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Is factitatun not a form of factitare? (Cf canere, cantare, cantitare) (I
ask out of ignorance rather than intent to correct.)

But yes, who could fail to love Latin inflectional morphology...
On 19 Mar 2014 04:08, "Siva Kalyan" <[log in to unmask]> wrote:

> Iterative (or frequentative).
>
> My favorite example (from Cicero): *Quando hoc non factitatum est?* 'When
> was this not commonly done?' (with reference to young men's habit
> of misbehaving in some particular way).
>
> The Latin frequentative is formed by taking the perfect participle, and
> deriving a 1st-conjugation verb from it, thus: *facere* 'do' >
> *factum*'done' >
> *factare* 'to do over and over; do habitually'. *Factitatum* is thus the
> perfect participle of a *double frequentative* (i.e. it contains *three
> layers* of perfect participles!)! Though now that I think about it,
> shouldn't it be **factatatum*?
>
> Siva
>
> On 19 March 2014 12:39, Guilherme Santos <[log in to unmask]> wrote:
>
> > Just to save the creation a a new thread, what is the name of the aspect
> > that means to do something over and over again?
> >
> >
> > 2014-03-18 14:13 GMT-03:00 Guilherme Santos <[log in to unmask]>:
> >
> > > In my Japanese classes i learnt te-form as te-form, but when explaining
> > it
> > > the teacher always said it works in most places like a 'gerúndio'
> > >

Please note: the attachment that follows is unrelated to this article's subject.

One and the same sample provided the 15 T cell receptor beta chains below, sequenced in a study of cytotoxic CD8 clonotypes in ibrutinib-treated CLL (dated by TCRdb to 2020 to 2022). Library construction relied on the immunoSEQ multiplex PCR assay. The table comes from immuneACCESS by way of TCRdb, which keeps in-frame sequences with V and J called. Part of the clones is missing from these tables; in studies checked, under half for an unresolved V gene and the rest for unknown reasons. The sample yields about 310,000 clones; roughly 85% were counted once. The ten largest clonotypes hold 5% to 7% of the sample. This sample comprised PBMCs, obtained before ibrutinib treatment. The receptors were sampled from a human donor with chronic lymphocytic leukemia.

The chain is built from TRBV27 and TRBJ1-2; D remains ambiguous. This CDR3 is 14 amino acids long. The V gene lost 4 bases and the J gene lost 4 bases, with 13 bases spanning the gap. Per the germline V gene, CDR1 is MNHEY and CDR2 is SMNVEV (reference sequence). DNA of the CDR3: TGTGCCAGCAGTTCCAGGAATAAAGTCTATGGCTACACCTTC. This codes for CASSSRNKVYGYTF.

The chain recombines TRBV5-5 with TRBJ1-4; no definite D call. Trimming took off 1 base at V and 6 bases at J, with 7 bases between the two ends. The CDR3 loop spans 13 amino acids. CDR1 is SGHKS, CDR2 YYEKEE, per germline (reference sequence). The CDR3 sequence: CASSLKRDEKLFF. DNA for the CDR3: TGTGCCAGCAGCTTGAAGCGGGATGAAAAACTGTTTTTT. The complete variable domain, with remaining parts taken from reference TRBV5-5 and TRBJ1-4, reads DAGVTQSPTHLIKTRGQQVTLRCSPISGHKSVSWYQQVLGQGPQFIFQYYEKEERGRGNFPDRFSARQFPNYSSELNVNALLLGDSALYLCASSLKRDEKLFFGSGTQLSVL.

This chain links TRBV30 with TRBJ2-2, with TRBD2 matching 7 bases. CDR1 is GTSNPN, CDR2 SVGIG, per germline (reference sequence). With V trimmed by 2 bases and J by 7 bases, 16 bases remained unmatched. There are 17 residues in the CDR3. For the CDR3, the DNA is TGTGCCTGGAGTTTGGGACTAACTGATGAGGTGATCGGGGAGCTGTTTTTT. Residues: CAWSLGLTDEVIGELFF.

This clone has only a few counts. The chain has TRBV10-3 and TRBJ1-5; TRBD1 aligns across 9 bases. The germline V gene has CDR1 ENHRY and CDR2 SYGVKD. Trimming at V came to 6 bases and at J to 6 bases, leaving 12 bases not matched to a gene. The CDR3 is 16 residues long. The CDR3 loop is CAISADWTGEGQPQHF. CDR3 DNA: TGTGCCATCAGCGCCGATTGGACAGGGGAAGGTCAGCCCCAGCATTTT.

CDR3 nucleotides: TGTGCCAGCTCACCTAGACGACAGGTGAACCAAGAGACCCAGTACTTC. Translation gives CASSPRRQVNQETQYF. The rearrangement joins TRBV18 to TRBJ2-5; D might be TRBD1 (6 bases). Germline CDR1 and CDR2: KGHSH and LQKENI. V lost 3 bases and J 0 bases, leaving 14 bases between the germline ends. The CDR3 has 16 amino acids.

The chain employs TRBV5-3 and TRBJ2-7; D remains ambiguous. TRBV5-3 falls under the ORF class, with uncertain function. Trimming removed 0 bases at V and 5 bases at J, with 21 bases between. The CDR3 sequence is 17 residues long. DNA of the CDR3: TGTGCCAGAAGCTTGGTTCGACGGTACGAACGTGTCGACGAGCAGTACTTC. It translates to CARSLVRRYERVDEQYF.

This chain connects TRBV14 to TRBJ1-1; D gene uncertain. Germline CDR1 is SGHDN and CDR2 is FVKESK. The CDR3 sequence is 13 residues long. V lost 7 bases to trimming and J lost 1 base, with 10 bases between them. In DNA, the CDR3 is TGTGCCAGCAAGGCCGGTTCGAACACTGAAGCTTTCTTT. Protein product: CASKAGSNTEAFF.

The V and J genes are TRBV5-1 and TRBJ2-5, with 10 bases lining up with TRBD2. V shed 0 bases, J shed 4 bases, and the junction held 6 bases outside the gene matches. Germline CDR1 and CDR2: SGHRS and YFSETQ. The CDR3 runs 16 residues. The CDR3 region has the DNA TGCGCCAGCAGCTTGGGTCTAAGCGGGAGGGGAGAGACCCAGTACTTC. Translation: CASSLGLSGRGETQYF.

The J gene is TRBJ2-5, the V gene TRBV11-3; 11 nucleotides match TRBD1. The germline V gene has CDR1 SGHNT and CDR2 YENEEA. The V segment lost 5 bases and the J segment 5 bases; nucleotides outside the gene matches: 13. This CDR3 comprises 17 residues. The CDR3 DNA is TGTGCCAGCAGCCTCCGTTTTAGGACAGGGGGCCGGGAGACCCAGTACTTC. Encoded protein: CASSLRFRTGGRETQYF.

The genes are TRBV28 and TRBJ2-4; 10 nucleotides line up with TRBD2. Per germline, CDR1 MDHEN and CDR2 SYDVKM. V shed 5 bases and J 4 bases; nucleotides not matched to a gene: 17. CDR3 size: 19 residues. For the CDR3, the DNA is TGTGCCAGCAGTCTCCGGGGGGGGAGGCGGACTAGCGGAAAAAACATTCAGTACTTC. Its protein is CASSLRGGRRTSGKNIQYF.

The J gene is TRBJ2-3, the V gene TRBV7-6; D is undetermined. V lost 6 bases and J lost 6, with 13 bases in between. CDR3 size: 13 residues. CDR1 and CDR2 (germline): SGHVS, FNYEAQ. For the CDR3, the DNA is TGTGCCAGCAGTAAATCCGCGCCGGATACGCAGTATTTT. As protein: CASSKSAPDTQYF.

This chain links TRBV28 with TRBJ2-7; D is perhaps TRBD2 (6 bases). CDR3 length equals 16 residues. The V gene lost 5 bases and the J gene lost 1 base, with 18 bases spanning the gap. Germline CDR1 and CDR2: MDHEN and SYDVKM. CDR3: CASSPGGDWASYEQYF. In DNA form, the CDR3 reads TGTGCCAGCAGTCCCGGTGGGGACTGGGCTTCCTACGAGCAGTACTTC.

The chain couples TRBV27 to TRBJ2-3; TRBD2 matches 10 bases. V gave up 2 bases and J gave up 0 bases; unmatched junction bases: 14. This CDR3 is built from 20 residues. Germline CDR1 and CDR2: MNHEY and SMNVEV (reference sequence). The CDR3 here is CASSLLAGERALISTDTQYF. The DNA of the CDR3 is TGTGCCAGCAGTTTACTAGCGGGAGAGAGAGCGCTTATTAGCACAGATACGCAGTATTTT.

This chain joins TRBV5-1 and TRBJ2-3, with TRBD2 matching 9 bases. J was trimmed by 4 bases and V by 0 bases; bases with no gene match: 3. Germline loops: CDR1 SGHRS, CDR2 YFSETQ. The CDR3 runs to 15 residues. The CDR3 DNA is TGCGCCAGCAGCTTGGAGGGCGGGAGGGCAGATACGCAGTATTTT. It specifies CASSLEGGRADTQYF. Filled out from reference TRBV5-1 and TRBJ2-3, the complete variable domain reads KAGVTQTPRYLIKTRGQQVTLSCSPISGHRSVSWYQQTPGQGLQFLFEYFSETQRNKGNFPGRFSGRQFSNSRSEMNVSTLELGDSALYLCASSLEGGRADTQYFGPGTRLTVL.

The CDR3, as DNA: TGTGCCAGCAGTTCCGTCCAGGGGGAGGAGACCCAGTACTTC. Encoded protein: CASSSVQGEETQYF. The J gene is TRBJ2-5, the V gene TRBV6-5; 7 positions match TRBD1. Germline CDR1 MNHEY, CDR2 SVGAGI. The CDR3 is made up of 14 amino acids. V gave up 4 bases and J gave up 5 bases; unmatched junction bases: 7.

> > > >a tenseless, linking form meaning "after
> > > >having done..." or "do... and then", intriguingly similar to what
> > > Guilherme
> > > >describes in the OP, and not unlike the Japanese -te form in meaning
> > >
> > > You just ANADEW'd me. I guess you can't really make original
> grammatical
> > > features and keep it naturalistic
> > >
> > >
> > > 2014-03-18 13:55 GMT-03:00 R A Brown <[log in to unmask]>:
> > >
> > > On 18/03/2014 16:38, Roman Rausch wrote:
> > >>
> > >>> In the Romance languages, derivatives of the Latin
> > >>>> "gerundium" are used to mean a converb, so the Japanese
> > >>>> terminology probably comes from that.
> > >>>>
> > >>>
> > >>> Yes, the first descriptions of the language were written
> > >>> by Portuguese Jesuits in the 17th century and they named
> > >>> it like that based on the Portuguese gerund (gerúndio).
> > >>>
> > >>> Wikipedia gives P. _ele trabalha cantando_ 'he works
> > >>> while singing' as an example sentence, which would be
> > >>> exactly paralleled by J. _utatte hatarku_. So that's at
> > >>> least for simultaneous actions.
> > >>>
> > >>
> > >> That makes perfect sense.  Tho in the "high Classical" Latin of people
> > >> like Cicero, the ablative of the gerund had a instrumental or
> causative
> > >> meaning, "by doing X....", in the Latin of the Empire we find it used
> to
> > >> express concomitant action, i.e. _cantando laborat_ = he works while
> > >> singing.
> > >>
> > >> That is the origin of the Portuguese use; similar use is found AFAIK
> in
> > >> Spanish and Italian.  It's been around for a couple of millennia   ;)
> > >>
> > >> --
> > >> Ray
> > >> ==================================
> > >> http://www.carolandray.plus.com
> > >> ==================================
> > >> "Ein Kopf, der auf seine eigene Kosten denkt,
> > >> wird immer Eingriffe in die Sprache thun."
> > >> [J.G. Hamann, 1760]
> > >> "A mind that thinks at its own expense
> > >> will always interfere with language".
> > >>
> > >
> > >
> >
>